Friday, September 18, 2009

The detritus of our lives

My den has become home to a family of four kittens being fattened up for adoption. Our local shelter can't adopt them out until they're big enough to be neutered, which isn't until they're around ten weeks old. In the mean time they need the cages space for all the cats that can be adopted, so they've asked foster families to take on kittens for awhile.

Kittens are frisky. Kittens have sharp claws. And they can't be allowed out into the rest of the house, so my den door is always closed. I am somewhat allergic to cats, and my den gets stuffy without proper ventilation. In short, I have been unable to use my den much.

This weekend we came up with a solution. The den is becoming my wife's sewing room, and I'm moving my desk and stuff up to our bedroom where her sewing stuff was. It should be an easy swap, right?

Except my desk won't fit in our bedroom. It's a corner desk, and won't fit in any corner of the house except the one it was in. So out it goes, and in the mean time I've built a new desk from an old closet door, a bookcase, and a filing cabinet. It's actually quite nice. I have more desk space than I've ever had before.

The trouble is finding places for all the stuff that used to go in the old desk and bookcase. I never realized just how much stuff had built up there in the four years since we moved in. All of that stuff no longer has a place, but dearly needs one.

Much of it is not simple-to-place stuff. We're talking about old keys I'm not sure what they go to. Or old cassette tapes that I'm not sure what is on them. Or that container of change from the yard sale. Two undeveloped rolls of film. Where do they go?

To find out could require a significant amount of time. I'd have to try every lock in the house to figure out what to do with the keys. I'd have to find one of the few working cassette players to try the tape on. I'd have to find my wife and have a non-trivial discussion on where the change can goes. Okay, the Chuck E. Cheese token can go in the trash. There, one piece of clutter gone.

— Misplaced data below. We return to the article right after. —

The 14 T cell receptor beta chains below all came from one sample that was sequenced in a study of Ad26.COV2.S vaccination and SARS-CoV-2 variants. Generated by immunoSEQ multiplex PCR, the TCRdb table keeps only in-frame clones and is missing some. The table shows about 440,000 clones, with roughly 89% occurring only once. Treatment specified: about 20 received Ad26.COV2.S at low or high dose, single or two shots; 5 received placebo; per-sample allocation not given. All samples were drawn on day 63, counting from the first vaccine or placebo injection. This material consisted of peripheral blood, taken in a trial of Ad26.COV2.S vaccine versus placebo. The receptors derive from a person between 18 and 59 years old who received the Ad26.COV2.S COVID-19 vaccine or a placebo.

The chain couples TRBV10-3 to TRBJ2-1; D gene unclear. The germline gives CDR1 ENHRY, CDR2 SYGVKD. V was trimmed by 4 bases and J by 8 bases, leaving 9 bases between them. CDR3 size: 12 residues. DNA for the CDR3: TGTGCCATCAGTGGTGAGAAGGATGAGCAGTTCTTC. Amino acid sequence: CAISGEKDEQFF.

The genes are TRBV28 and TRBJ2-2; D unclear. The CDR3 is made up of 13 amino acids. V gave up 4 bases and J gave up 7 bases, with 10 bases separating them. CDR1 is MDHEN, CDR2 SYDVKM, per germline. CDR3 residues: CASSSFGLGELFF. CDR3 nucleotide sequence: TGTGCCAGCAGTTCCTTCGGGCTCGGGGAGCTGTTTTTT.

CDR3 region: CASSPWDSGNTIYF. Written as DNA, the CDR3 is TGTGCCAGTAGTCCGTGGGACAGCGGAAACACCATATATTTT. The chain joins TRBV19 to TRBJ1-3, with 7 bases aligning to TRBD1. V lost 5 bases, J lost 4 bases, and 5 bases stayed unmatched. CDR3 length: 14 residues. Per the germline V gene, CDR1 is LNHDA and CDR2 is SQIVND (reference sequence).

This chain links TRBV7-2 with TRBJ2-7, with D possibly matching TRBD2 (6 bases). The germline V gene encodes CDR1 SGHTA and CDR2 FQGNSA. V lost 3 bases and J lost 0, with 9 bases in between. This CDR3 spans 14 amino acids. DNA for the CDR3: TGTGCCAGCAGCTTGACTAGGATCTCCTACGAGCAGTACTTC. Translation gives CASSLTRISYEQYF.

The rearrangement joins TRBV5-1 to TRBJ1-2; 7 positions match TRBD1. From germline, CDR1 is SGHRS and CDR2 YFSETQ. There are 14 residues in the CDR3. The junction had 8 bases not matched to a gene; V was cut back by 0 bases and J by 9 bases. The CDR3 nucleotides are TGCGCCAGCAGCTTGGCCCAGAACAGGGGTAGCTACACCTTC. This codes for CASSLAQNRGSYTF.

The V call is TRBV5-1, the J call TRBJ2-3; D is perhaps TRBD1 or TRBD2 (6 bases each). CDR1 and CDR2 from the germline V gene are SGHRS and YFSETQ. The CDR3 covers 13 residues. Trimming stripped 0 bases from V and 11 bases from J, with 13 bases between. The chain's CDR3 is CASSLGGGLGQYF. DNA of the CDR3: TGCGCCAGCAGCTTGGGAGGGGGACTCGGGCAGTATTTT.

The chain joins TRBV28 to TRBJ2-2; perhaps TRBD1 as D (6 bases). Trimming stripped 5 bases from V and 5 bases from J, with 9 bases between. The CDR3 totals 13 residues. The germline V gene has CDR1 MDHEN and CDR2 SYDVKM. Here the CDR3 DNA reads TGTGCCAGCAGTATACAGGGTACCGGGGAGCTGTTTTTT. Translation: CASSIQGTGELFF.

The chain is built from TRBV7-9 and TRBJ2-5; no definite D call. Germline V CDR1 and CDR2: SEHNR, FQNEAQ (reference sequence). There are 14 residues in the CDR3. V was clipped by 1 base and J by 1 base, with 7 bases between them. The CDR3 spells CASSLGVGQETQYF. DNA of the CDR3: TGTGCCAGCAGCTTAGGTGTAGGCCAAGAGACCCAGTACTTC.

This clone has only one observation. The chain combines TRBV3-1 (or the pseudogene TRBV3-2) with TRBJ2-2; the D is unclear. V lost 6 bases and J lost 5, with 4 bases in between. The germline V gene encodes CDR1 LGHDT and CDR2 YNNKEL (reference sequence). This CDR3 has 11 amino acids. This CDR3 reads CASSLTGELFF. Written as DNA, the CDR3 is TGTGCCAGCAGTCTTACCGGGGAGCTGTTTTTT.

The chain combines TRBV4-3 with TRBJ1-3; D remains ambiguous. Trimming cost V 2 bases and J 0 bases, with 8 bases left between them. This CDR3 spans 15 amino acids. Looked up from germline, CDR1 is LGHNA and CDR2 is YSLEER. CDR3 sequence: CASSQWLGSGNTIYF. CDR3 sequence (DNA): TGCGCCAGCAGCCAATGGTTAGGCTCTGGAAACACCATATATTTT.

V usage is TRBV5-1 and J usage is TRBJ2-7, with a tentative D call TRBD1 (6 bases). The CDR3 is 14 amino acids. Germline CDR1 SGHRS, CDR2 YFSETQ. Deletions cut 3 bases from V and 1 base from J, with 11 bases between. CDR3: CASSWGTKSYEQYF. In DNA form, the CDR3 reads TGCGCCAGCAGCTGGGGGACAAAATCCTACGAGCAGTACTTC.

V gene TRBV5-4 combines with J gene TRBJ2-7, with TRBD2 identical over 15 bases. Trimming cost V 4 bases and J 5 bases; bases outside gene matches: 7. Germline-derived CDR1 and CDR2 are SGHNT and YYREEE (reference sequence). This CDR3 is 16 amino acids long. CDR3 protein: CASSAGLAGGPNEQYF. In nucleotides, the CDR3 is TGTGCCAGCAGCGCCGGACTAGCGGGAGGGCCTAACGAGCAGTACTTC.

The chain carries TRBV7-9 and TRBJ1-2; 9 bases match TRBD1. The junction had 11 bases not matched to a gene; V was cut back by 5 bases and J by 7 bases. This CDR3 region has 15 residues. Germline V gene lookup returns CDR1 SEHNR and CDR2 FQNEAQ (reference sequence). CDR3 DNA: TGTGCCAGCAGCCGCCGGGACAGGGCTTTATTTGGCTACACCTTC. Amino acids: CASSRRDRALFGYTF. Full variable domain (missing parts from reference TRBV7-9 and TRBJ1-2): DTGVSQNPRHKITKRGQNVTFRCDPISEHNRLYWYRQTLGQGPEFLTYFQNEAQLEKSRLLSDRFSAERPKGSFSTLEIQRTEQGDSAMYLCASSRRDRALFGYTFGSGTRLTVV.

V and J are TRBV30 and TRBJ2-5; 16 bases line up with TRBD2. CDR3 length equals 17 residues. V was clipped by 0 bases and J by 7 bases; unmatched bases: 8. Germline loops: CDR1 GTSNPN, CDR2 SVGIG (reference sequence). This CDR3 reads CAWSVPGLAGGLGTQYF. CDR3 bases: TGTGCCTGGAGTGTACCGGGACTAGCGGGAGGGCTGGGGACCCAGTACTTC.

It's like a bomb went off in a thrift store, and I'm sifting through the rubble trying to reconstruct both the bomb and the store. We accumulate so many things in our lives that have significance only in where they came from. I have dozens of little knickknacks given to me by my children or by flummoxed family. I love them, because I love the people who gave them to me.

And I can never get rid of them, especially anything given to me by my kids. Every single crayon scribble on paper must remain a cherished keepsake until at least a few years have passed to where even they don't remember it anymore. Then you quietly slip it into the trash and hope this is not the day they decided to go through Daddy's garbage can.

The bulk of my writing has ground to a halt this week. The task of sorting, sifting, and placing has gone on much longer than expected. Not all of it has been drudgery. I came across several manila envelopes full of old pictures my mom sent me. There are numerous mementos of ten years of marriage; paperwork for cars long dead, loans paid off, or education completed. It's a fossil record marking the passage of life and the evolution of souls.

Some of it gets thrown away at long last, though you can almost hear the grief-stricken wail of the abandoned artifact, unable to comprehend why it, and not the receipt for the microwave, is being tossed aside. Such is the burden of a sentimental person. Everything has meaning. Everything represents a lifetime of memories, and to dispose of the object somehow diminishes the memory. Isn't my daughter's first gymnastics lesson just as important as the last car payment? They both left behind receipts. Where do you draw the line?

It seems easier just to hoard and hoard every little artifact until desperation forces your hand. You simply have to reclaim more space, so this time it's the manual for the old refrigerator that gets it, along with the receipt for when you got your wedding rings re-sized. Another memory dies, gasping its final death rattle.

It's not good to live too much in the past, but it's still good to visit now and then. It's good to measure growth, to reconnect with things now taken for granted.

My in-laws are in the process of moving to a smaller place from the townhouse where they lived for over thirty years. I do not envy them the task of deciding which bits of memory are worth saving. A lot of memories will be taking their last breaths.

Where do you draw the line?

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